Tuesday, December 28, 2010
Starring: Colin Firth, Geoffrey Rush, Helena Bonham Carter and Guy Pearce
Directed By: Tom Hooper
It has, arguably, been a slow year for film. Although there have been a few great ones along the way, I've found it tough to come up with a top ten list for the end of the year. Considering the Oscars will, yet again, announce 10 Best Picture nominees, a handful of those films will get in simply to fill out that list.
The King's Speech has had buzz surrounding it since its debut at the Toronto International Film Festival in September. The premise is simple enough and, on paper, doesn't sound like it would make for epic historical cinema.
Set in the late-1930s, with the ominous (and, at the time, largely misunderstood) rise of Nazism in the background, Prince Albert (Colin Firth) struggles to overcome a speech impediment he's had since childhood. His debilitating stammer has led to countless public embarrassments; however, a long line of "doctors" have been unable to find a cure. After the death of his father, George V (Michael Gambon) and the surprise abdication by his older brother, Edward VIII (Guy Pearce), Albert becomes King George VI and is thrust into the public domain at a time when Great Britain is on the brink of war and in need of leadership now more than ever. With the help of his wife, Elizabeth (Helena Bonham Carter), George finds a speech therapist from Australia named Lionel Logue (Geoffrey Rush), a man with a reputation for unorthodox treatment methods.
Who knew a film focused on the speech therapy of a now-deceased king could make for such compelling drama? Even I had my doubts, going into the film. I worried the film was all hype and wouldn't live up to all of its praise. I'm glad I was wrong.
With the advent of mass communication in the form of the radio, George is expected to rise to the challenge and lead his people, as a united force, against Nazism. This would be no easy task for anyone, experienced or not, let alone someone with a deathly fear of public speaking due to a seemingly incurable speech impediment. George's desire to no longer speak with a pronounced stammer becomes less about helping himself and more about having the clarity and strength to inspire his people into action. He's no longer simply trying to find his own voice, but that of his entire kingdom. When his daughter, Elizabeth, asks him what Hitler is saying in a rousing speech the Royal Family watches on a newsreel, George replies wistfully: "I don't know. But, he seems to be saying it rather well."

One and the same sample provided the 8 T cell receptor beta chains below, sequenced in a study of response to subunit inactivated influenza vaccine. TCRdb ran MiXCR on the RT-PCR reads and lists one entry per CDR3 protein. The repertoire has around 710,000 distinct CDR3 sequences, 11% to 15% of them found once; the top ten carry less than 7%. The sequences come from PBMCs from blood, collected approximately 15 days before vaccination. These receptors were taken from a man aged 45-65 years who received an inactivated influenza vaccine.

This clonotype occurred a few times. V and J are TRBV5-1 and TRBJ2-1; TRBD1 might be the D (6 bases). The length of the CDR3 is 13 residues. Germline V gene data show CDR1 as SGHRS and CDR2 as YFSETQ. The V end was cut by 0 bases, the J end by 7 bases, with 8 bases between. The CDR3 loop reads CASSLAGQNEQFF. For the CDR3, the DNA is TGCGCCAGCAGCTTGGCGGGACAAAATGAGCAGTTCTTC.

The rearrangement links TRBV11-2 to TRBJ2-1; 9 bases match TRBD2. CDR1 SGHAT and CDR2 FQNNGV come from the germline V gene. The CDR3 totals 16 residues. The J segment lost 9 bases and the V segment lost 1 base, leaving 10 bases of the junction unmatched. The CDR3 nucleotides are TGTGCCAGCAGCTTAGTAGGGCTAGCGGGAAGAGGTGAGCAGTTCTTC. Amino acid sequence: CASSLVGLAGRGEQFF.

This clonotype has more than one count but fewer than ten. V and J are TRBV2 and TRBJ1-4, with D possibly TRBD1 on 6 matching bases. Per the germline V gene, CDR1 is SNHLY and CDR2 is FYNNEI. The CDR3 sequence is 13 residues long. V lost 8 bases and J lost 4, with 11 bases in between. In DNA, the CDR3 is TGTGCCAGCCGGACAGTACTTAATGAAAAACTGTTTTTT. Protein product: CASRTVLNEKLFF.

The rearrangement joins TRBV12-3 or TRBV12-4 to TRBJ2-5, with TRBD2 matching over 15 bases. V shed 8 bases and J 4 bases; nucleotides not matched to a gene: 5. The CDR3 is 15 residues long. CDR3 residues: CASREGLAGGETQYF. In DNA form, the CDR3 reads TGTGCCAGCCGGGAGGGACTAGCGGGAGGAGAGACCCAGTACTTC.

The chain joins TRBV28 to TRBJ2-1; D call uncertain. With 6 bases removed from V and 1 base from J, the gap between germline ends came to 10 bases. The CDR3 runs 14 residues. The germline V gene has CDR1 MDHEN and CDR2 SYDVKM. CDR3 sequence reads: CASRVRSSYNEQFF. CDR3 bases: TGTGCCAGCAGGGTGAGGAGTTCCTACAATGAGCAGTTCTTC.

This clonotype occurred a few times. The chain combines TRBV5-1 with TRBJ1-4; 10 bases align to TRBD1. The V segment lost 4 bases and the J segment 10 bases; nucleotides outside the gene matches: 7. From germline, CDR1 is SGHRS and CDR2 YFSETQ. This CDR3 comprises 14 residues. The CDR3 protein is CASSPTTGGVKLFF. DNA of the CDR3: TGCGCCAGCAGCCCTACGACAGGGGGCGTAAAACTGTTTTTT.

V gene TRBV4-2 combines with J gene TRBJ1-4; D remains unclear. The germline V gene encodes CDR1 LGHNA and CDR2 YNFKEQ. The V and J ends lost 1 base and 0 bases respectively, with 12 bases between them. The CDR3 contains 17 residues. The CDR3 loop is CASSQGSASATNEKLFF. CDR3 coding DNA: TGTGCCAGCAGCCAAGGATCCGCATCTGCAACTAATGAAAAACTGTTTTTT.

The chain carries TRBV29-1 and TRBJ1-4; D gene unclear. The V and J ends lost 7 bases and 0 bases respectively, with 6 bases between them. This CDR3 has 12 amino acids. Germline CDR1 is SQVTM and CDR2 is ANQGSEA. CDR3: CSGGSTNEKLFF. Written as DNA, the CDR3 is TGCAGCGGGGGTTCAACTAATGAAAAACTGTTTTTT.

A Single Man (2009), he is one of the best actors working in the industry today. As George VI, his performance is subtly beautiful. A lesser actor would have chewed the scenery and over-embellished every emotion, yet Firth's polished and nuanced performance adds layers of emotion and character development with professional restraint. The man understands his character and how to properly portray a man on the brink. It is, without a doubt, the finest performance by a male actor this year. Firth makes George VI heroic and brave without simply playing off his disability. Firth works hard to earn the audience's sympathy to the point where, in the climactic speech at the conclusion of the film, you are on the edge of your seat as though watching an action thriller. The scene is so exciting because Firth made it so.
As Lionel, Rush is at his quirky best. He's such a fine actor that he does more than his share in a supporting performance. At times both hilarious and fiercely proud of his work in his field, Lionel provides friendship and emotional support to a king that experienced very little of either growing up. Like his character, Rush provides support for Firth as both Firth's acting equal and for his ability to allow (and help) Firth to shine. Rush's work in The King's Speech is the definition of a supporting performance.
The rest of the cast is just as stellar, with Bonham Carter, Pearce and Gambon all strong in their supporting roles. If nothing else, the film is a genuine performance piece with talent at every turn.
Director Tom Hooper (who last year helmed the wonderful and sadly underrated film, The Damned United) has done a wonderful job of making what could have been a dry concept and turning it into something fascinating. I especially admired the unique framing techniques. The camera had the tendency to be off centre, leaving ample head room above the actors as well as on one side. It gave the film an artistic, indie feel. Most costume dramas tend to focus on beautiful pastoral images to make up for the stuffy, routine indoor shots; however, Hooper and his camera crew gave it a fresh spin.
The King's Speech just might end up being the film to beat during the awards season.
FINAL GRADE: A